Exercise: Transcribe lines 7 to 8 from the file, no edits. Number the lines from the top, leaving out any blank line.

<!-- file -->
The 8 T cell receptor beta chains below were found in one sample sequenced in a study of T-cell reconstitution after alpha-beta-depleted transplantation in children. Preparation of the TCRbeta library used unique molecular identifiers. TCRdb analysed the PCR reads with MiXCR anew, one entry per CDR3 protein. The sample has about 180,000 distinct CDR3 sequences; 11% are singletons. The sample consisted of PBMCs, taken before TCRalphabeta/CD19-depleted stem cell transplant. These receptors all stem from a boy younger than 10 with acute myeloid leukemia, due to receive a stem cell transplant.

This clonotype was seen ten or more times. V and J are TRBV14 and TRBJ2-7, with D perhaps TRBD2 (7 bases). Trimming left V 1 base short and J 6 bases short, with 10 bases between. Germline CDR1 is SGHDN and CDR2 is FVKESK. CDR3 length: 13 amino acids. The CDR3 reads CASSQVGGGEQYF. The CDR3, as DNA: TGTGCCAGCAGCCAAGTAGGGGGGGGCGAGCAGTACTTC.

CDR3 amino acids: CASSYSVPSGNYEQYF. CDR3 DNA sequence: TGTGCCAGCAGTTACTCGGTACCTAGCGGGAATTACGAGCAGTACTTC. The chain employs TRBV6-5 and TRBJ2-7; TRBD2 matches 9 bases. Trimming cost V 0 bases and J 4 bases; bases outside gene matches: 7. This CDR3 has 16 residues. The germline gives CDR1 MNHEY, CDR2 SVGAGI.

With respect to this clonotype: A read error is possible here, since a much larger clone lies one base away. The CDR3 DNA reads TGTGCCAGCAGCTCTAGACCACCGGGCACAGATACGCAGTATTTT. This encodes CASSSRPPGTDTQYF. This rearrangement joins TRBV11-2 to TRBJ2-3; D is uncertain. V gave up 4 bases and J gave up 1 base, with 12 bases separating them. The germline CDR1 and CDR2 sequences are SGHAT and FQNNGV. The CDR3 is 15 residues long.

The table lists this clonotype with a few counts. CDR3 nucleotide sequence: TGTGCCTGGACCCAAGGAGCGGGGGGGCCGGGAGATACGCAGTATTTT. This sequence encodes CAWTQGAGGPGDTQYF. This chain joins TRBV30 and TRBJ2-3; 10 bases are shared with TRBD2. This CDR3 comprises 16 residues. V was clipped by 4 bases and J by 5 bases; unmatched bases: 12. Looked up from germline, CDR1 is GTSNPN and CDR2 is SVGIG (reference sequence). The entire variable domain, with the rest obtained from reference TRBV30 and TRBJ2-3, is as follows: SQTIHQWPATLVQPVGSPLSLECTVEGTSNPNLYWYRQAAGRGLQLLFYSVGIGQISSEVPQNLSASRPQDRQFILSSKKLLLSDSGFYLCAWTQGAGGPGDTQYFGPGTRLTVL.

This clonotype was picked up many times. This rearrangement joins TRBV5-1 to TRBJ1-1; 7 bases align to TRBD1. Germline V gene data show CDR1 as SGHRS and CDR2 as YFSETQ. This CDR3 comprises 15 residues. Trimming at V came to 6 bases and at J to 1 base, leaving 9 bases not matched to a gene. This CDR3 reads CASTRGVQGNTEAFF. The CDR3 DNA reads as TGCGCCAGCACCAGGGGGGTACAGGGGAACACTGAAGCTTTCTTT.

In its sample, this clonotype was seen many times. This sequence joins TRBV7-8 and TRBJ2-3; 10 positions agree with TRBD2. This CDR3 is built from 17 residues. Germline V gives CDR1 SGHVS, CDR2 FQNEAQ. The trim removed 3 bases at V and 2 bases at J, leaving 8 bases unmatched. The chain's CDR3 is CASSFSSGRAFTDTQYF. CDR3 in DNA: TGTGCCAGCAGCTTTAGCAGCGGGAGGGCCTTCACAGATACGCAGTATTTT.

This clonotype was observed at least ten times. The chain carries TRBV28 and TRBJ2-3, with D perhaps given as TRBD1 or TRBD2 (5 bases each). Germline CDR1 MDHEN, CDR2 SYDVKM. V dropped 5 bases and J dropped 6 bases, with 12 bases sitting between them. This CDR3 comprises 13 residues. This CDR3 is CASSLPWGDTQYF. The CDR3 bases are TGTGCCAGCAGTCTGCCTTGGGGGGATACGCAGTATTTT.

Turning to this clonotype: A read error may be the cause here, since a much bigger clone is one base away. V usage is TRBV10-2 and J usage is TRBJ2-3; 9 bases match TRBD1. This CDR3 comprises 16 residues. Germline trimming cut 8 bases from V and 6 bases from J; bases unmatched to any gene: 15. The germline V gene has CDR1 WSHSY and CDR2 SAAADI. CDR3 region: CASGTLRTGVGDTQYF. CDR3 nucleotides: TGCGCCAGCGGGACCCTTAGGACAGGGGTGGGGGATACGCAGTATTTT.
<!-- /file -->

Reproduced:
In its sample, this clonotype was seen many times. This sequence joins TRBV7-8 and TRBJ2-3; 10 positions agree with TRBD2. This CDR3 is built from 17 residues. Germline V gives CDR1 SGHVS, CDR2 FQNEAQ. The trim removed 3 bases at V and 2 bases at J, leaving 8 bases unmatched. The chain's CDR3 is CASSFSSGRAFTDTQYF. CDR3 in DNA: TGTGCCAGCAGCTTTAGCAGCGGGAGGGCCTTCACAGATACGCAGTATTTT.

This clonotype was observed at least ten times. The chain carries TRBV28 and TRBJ2-3, with D perhaps given as TRBD1 or TRBD2 (5 bases each). Germline CDR1 MDHEN, CDR2 SYDVKM. V dropped 5 bases and J dropped 6 bases, with 12 bases sitting between them. This CDR3 comprises 13 residues. This CDR3 is CASSLPWGDTQYF. The CDR3 bases are TGTGCCAGCAGTCTGCCTTGGGGGGATACGCAGTATTTT.